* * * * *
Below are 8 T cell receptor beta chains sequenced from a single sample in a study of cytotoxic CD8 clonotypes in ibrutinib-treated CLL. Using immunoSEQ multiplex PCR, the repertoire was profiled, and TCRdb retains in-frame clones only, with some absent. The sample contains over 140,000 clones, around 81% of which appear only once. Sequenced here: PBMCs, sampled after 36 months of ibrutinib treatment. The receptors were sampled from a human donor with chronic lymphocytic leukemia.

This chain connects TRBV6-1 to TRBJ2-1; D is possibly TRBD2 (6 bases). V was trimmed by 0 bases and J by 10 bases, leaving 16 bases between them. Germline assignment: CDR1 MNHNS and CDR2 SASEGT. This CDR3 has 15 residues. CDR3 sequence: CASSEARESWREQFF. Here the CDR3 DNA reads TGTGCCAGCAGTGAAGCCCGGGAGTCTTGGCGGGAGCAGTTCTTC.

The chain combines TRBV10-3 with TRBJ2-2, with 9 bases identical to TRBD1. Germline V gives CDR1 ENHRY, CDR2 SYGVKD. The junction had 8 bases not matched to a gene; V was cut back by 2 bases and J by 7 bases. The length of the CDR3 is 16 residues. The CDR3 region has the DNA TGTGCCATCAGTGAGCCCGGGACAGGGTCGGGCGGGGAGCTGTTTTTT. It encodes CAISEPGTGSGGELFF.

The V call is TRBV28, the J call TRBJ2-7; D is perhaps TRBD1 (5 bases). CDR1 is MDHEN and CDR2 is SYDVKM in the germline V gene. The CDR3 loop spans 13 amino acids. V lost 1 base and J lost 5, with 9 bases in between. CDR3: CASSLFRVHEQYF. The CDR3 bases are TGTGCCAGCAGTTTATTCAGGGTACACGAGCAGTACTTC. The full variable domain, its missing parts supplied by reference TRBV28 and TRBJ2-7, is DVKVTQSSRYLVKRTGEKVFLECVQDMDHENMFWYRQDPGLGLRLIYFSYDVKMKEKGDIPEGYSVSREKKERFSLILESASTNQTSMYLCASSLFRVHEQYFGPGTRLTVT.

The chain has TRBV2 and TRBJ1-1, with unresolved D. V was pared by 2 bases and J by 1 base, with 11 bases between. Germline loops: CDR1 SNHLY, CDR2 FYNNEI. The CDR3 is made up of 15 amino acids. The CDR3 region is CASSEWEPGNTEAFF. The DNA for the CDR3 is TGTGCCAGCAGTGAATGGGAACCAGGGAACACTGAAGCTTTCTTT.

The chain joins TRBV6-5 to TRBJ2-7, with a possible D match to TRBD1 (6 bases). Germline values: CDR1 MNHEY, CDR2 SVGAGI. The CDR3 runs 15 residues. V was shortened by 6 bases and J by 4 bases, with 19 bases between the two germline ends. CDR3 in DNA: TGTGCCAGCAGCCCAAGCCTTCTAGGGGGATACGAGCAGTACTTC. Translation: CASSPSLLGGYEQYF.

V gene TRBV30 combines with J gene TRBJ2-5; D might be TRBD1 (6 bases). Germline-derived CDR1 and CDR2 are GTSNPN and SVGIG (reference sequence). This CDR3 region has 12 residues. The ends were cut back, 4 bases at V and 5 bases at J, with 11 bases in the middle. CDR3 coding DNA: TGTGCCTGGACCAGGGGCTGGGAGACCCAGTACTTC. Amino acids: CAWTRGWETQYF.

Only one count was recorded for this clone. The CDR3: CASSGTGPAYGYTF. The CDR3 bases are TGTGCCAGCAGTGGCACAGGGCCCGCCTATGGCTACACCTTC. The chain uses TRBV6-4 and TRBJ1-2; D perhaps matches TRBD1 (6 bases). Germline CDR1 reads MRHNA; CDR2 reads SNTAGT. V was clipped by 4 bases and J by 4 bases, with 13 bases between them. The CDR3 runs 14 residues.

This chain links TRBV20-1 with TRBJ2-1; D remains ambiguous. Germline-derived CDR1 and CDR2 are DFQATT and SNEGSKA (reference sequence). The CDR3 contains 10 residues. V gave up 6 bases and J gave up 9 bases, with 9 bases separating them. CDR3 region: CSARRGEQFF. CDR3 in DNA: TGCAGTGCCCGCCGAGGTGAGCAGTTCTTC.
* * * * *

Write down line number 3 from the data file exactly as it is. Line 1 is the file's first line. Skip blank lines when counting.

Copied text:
The chain combines TRBV10-3 with TRBJ2-2, with 9 bases identical to TRBD1. Germline V gives CDR1 ENHRY, CDR2 SYGVKD. The junction had 8 bases not matched to a gene; V was cut back by 2 bases and J by 7 bases. The length of the CDR3 is 16 residues. The CDR3 region has the DNA TGTGCCATCAGTGAGCCCGGGACAGGGTCGGGCGGGGAGCTGTTTTTT. It encodes CAISEPGTGSGGELFF.